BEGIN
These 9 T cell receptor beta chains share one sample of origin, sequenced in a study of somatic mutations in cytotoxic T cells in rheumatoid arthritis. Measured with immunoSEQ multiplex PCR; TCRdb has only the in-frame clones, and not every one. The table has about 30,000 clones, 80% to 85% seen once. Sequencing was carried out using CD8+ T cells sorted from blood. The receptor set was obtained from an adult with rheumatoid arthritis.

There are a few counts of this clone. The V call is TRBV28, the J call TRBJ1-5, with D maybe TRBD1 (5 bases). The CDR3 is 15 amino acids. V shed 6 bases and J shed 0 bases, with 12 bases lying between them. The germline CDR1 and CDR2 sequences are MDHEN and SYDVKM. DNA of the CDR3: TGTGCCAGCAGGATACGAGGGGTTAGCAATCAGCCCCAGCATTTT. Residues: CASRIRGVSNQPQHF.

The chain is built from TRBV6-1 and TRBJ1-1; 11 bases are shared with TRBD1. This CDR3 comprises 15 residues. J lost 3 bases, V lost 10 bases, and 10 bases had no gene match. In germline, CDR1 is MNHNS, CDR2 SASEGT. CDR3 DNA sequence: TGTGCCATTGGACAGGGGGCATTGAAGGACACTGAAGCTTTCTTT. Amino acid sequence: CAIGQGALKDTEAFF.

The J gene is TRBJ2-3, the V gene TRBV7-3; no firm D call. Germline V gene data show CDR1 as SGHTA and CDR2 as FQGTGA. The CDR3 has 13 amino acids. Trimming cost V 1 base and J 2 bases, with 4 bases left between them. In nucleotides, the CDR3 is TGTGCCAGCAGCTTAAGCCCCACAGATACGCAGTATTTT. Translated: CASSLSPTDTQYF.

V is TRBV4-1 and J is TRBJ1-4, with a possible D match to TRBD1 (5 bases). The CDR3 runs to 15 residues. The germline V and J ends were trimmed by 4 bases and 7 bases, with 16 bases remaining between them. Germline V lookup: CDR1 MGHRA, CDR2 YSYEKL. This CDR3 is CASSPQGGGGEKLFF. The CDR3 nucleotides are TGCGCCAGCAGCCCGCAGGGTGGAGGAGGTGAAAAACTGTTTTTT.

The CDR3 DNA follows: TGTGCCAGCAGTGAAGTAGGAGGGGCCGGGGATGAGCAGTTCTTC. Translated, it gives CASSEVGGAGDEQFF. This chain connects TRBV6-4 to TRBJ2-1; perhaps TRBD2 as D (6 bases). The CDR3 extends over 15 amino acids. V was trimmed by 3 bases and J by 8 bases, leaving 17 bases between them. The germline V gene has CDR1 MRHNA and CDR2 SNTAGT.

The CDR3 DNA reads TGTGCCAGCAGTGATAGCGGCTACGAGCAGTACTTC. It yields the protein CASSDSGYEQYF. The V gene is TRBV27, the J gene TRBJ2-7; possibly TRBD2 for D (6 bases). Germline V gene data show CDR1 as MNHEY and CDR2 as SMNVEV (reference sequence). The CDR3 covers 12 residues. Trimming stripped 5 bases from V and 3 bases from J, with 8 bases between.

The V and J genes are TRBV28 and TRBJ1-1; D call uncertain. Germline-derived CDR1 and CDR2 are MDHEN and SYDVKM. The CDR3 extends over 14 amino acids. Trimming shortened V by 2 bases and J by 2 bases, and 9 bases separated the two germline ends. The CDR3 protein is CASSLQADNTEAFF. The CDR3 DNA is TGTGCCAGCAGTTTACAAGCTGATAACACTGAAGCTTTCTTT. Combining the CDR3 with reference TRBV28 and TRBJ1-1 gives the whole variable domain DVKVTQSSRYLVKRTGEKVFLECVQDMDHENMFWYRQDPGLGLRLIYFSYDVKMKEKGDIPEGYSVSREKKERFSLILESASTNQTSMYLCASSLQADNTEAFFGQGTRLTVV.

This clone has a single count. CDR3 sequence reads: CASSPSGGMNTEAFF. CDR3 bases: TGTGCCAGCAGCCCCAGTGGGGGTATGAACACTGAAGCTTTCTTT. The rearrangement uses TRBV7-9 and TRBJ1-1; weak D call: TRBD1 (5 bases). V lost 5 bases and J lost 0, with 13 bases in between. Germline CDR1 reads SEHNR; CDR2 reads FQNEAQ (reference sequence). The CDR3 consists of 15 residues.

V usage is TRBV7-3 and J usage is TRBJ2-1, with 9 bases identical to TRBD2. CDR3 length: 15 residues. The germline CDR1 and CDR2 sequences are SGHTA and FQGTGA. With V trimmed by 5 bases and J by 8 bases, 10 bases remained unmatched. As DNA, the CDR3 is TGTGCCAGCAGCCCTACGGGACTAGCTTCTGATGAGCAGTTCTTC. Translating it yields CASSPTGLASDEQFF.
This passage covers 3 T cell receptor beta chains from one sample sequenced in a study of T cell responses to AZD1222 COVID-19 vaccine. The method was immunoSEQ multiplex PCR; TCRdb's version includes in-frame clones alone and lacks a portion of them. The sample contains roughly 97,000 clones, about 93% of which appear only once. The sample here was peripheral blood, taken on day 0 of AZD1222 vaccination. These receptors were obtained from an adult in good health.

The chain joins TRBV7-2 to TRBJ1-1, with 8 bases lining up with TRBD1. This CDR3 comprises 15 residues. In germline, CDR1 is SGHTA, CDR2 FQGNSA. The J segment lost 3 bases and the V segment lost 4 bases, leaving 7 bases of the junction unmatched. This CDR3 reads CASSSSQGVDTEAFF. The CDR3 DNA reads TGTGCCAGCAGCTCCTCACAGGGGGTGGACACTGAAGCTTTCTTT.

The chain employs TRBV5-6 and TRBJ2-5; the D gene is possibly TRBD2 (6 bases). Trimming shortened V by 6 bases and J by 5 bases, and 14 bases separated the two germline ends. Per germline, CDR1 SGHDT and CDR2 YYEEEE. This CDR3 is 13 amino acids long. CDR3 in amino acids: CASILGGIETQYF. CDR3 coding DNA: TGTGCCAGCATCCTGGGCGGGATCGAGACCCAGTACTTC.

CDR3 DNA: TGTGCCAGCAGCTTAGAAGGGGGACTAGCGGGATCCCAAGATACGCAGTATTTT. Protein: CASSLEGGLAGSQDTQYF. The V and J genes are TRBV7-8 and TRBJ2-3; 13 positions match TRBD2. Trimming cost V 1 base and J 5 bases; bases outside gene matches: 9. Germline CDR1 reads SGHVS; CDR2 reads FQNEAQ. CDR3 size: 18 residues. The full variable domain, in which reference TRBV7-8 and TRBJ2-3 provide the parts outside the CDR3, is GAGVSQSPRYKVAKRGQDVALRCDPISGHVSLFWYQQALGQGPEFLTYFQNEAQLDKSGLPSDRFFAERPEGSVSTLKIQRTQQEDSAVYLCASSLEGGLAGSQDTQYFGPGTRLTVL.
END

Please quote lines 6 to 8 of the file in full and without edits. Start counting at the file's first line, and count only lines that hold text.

The CDR3 DNA follows: TGTGCCAGCAGTGAAGTAGGAGGGGCCGGGGATGAGCAGTTCTTC. Translated, it gives CASSEVGGAGDEQFF. This chain connects TRBV6-4 to TRBJ2-1; perhaps TRBD2 as D (6 bases). The CDR3 extends over 15 amino acids. V was trimmed by 3 bases and J by 8 bases, leaving 17 bases between them. The germline V gene has CDR1 MRHNA and CDR2 SNTAGT.

The CDR3 DNA reads TGTGCCAGCAGTGATAGCGGCTACGAGCAGTACTTC. It yields the protein CASSDSGYEQYF. The V gene is TRBV27, the J gene TRBJ2-7; possibly TRBD2 for D (6 bases). Germline V gene data show CDR1 as MNHEY and CDR2 as SMNVEV (reference sequence). The CDR3 covers 12 residues. Trimming stripped 5 bases from V and 3 bases from J, with 8 bases between.

The V and J genes are TRBV28 and TRBJ1-1; D call uncertain. Germline-derived CDR1 and CDR2 are MDHEN and SYDVKM. The CDR3 extends over 14 amino acids. Trimming shortened V by 2 bases and J by 2 bases, and 9 bases separated the two germline ends. The CDR3 protein is CASSLQADNTEAFF. The CDR3 DNA is TGTGCCAGCAGTTTACAAGCTGATAACACTGAAGCTTTCTTT. Combining the CDR3 with reference TRBV28 and TRBJ1-1 gives the whole variable domain DVKVTQSSRYLVKRTGEKVFLECVQDMDHENMFWYRQDPGLGLRLIYFSYDVKMKEKGDIPEGYSVSREKKERFSLILESASTNQTSMYLCASSLQADNTEAFFGQGTRLTVV.